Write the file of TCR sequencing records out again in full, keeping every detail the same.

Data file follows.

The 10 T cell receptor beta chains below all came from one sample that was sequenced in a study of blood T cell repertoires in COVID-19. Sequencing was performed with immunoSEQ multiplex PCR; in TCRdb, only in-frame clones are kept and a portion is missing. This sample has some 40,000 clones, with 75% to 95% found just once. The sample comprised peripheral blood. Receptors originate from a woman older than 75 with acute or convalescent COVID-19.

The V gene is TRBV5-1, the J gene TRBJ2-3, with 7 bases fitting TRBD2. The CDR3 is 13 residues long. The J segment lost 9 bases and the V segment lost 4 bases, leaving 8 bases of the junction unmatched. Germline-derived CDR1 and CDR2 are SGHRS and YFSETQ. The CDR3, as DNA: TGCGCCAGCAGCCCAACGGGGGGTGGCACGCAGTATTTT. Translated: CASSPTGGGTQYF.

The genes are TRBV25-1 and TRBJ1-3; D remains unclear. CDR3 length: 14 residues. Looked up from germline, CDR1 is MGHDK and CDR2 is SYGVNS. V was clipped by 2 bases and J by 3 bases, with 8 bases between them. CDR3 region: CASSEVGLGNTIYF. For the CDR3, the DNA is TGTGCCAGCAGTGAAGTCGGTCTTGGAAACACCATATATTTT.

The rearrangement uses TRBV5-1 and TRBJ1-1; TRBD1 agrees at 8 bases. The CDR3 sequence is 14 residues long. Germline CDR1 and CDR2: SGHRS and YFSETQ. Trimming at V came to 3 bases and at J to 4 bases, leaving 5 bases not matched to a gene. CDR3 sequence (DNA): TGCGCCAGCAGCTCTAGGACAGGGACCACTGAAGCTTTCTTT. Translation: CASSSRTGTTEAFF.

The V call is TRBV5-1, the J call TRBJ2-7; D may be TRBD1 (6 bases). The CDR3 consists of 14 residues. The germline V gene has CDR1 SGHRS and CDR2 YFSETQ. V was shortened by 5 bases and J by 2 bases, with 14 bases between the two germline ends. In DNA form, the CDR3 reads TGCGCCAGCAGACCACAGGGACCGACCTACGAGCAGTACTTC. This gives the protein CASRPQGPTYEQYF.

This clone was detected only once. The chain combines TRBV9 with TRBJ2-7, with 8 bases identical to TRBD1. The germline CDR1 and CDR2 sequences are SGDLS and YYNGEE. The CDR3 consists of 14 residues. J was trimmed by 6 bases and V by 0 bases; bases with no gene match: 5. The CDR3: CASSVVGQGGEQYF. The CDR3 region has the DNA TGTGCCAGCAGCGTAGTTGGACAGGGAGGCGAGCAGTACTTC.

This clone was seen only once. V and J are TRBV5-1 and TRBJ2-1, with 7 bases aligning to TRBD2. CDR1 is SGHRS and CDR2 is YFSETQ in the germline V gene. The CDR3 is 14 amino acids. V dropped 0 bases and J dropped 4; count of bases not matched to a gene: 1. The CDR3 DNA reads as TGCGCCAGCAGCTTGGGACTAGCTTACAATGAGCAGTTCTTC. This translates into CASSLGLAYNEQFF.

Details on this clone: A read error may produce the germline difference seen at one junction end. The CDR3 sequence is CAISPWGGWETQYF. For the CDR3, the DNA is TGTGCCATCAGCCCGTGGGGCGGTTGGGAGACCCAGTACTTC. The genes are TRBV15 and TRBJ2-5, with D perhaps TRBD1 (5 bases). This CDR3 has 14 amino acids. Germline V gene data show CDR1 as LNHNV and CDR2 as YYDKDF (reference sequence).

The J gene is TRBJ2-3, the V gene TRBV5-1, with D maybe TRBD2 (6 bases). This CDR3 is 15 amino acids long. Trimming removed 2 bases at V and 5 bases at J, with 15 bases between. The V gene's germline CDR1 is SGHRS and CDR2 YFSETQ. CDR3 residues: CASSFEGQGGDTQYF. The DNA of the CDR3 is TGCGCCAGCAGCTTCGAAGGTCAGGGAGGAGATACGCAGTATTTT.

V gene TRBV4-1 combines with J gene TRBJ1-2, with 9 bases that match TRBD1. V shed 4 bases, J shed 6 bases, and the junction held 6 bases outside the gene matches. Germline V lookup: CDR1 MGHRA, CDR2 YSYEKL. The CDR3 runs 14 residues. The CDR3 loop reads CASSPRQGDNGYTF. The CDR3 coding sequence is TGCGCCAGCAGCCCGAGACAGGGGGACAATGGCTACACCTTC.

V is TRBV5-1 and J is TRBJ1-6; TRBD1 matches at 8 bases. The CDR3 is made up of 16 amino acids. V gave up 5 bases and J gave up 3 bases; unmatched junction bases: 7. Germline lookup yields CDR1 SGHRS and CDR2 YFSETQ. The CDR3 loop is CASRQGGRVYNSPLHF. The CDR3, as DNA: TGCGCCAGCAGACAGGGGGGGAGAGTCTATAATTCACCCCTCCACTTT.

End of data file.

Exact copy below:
The 10 T cell receptor beta chains below all came from one sample that was sequenced in a study of blood T cell repertoires in COVID-19. Sequencing was performed with immunoSEQ multiplex PCR; in TCRdb, only in-frame clones are kept and a portion is missing. This sample has some 40,000 clones, with 75% to 95% found just once. The sample comprised peripheral blood. Receptors originate from a woman older than 75 with acute or convalescent COVID-19.

The V gene is TRBV5-1, the J gene TRBJ2-3, with 7 bases fitting TRBD2. The CDR3 is 13 residues long. The J segment lost 9 bases and the V segment lost 4 bases, leaving 8 bases of the junction unmatched. Germline-derived CDR1 and CDR2 are SGHRS and YFSETQ. The CDR3, as DNA: TGCGCCAGCAGCCCAACGGGGGGTGGCACGCAGTATTTT. Translated: CASSPTGGGTQYF.

The genes are TRBV25-1 and TRBJ1-3; D remains unclear. CDR3 length: 14 residues. Looked up from germline, CDR1 is MGHDK and CDR2 is SYGVNS. V was clipped by 2 bases and J by 3 bases, with 8 bases between them. CDR3 region: CASSEVGLGNTIYF. For the CDR3, the DNA is TGTGCCAGCAGTGAAGTCGGTCTTGGAAACACCATATATTTT.

The rearrangement uses TRBV5-1 and TRBJ1-1; TRBD1 agrees at 8 bases. The CDR3 sequence is 14 residues long. Germline CDR1 and CDR2: SGHRS and YFSETQ. Trimming at V came to 3 bases and at J to 4 bases, leaving 5 bases not matched to a gene. CDR3 sequence (DNA): TGCGCCAGCAGCTCTAGGACAGGGACCACTGAAGCTTTCTTT. Translation: CASSSRTGTTEAFF.

The V call is TRBV5-1, the J call TRBJ2-7; D may be TRBD1 (6 bases). The CDR3 consists of 14 residues. The germline V gene has CDR1 SGHRS and CDR2 YFSETQ. V was shortened by 5 bases and J by 2 bases, with 14 bases between the two germline ends. In DNA form, the CDR3 reads TGCGCCAGCAGACCACAGGGACCGACCTACGAGCAGTACTTC. This gives the protein CASRPQGPTYEQYF.

This clone was detected only once. The chain combines TRBV9 with TRBJ2-7, with 8 bases identical to TRBD1. The germline CDR1 and CDR2 sequences are SGDLS and YYNGEE. The CDR3 consists of 14 residues. J was trimmed by 6 bases and V by 0 bases; bases with no gene match: 5. The CDR3: CASSVVGQGGEQYF. The CDR3 region has the DNA TGTGCCAGCAGCGTAGTTGGACAGGGAGGCGAGCAGTACTTC.

This clone was seen only once. V and J are TRBV5-1 and TRBJ2-1, with 7 bases aligning to TRBD2. CDR1 is SGHRS and CDR2 is YFSETQ in the germline V gene. The CDR3 is 14 amino acids. V dropped 0 bases and J dropped 4; count of bases not matched to a gene: 1. The CDR3 DNA reads as TGCGCCAGCAGCTTGGGACTAGCTTACAATGAGCAGTTCTTC. This translates into CASSLGLAYNEQFF.

Details on this clone: A read error may produce the germline difference seen at one junction end. The CDR3 sequence is CAISPWGGWETQYF. For the CDR3, the DNA is TGTGCCATCAGCCCGTGGGGCGGTTGGGAGACCCAGTACTTC. The genes are TRBV15 and TRBJ2-5, with D perhaps TRBD1 (5 bases). This CDR3 has 14 amino acids. Germline V gene data show CDR1 as LNHNV and CDR2 as YYDKDF (reference sequence).

The J gene is TRBJ2-3, the V gene TRBV5-1, with D maybe TRBD2 (6 bases). This CDR3 is 15 amino acids long. Trimming removed 2 bases at V and 5 bases at J, with 15 bases between. The V gene's germline CDR1 is SGHRS and CDR2 YFSETQ. CDR3 residues: CASSFEGQGGDTQYF. The DNA of the CDR3 is TGCGCCAGCAGCTTCGAAGGTCAGGGAGGAGATACGCAGTATTTT.

V gene TRBV4-1 combines with J gene TRBJ1-2, with 9 bases that match TRBD1. V shed 4 bases, J shed 6 bases, and the junction held 6 bases outside the gene matches. Germline V lookup: CDR1 MGHRA, CDR2 YSYEKL. The CDR3 runs 14 residues. The CDR3 loop reads CASSPRQGDNGYTF. The CDR3 coding sequence is TGCGCCAGCAGCCCGAGACAGGGGGACAATGGCTACACCTTC.

V is TRBV5-1 and J is TRBJ1-6; TRBD1 matches at 8 bases. The CDR3 is made up of 16 amino acids. V gave up 5 bases and J gave up 3 bases; unmatched junction bases: 7. Germline lookup yields CDR1 SGHRS and CDR2 YFSETQ. The CDR3 loop is CASRQGGRVYNSPLHF. The CDR3, as DNA: TGCGCCAGCAGACAGGGGGGGAGAGTCTATAATTCACCCCTCCACTTT.